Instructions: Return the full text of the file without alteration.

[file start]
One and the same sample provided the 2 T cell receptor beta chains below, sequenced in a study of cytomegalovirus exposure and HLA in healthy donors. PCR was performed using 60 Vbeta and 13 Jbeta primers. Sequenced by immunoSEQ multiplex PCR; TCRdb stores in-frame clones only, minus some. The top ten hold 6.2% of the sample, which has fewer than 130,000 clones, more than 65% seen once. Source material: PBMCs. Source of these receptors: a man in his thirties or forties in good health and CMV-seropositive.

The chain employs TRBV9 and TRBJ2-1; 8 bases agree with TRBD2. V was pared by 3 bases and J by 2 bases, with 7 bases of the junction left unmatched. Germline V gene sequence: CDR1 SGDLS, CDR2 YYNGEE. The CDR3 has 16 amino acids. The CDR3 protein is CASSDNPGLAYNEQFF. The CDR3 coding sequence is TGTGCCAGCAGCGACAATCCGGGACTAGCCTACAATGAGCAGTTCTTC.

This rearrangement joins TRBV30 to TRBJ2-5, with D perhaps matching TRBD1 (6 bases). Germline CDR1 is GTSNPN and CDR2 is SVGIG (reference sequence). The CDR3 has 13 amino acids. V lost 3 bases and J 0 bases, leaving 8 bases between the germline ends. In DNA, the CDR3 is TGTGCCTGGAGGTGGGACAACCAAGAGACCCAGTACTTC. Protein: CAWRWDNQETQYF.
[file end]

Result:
One and the same sample provided the 2 T cell receptor beta chains below, sequenced in a study of cytomegalovirus exposure and HLA in healthy donors. PCR was performed using 60 Vbeta and 13 Jbeta primers. Sequenced by immunoSEQ multiplex PCR; TCRdb stores in-frame clones only, minus some. The top ten hold 6.2% of the sample, which has fewer than 130,000 clones, more than 65% seen once. Source material: PBMCs. Source of these receptors: a man in his thirties or forties in good health and CMV-seropositive.

The chain employs TRBV9 and TRBJ2-1; 8 bases agree with TRBD2. V was pared by 3 bases and J by 2 bases, with 7 bases of the junction left unmatched. Germline V gene sequence: CDR1 SGDLS, CDR2 YYNGEE. The CDR3 has 16 amino acids. The CDR3 protein is CASSDNPGLAYNEQFF. The CDR3 coding sequence is TGTGCCAGCAGCGACAATCCGGGACTAGCCTACAATGAGCAGTTCTTC.

This rearrangement joins TRBV30 to TRBJ2-5, with D perhaps matching TRBD1 (6 bases). Germline CDR1 is GTSNPN and CDR2 is SVGIG (reference sequence). The CDR3 has 13 amino acids. V lost 3 bases and J 0 bases, leaving 8 bases between the germline ends. In DNA, the CDR3 is TGTGCCTGGAGGTGGGACAACCAAGAGACCCAGTACTTC. Protein: CAWRWDNQETQYF.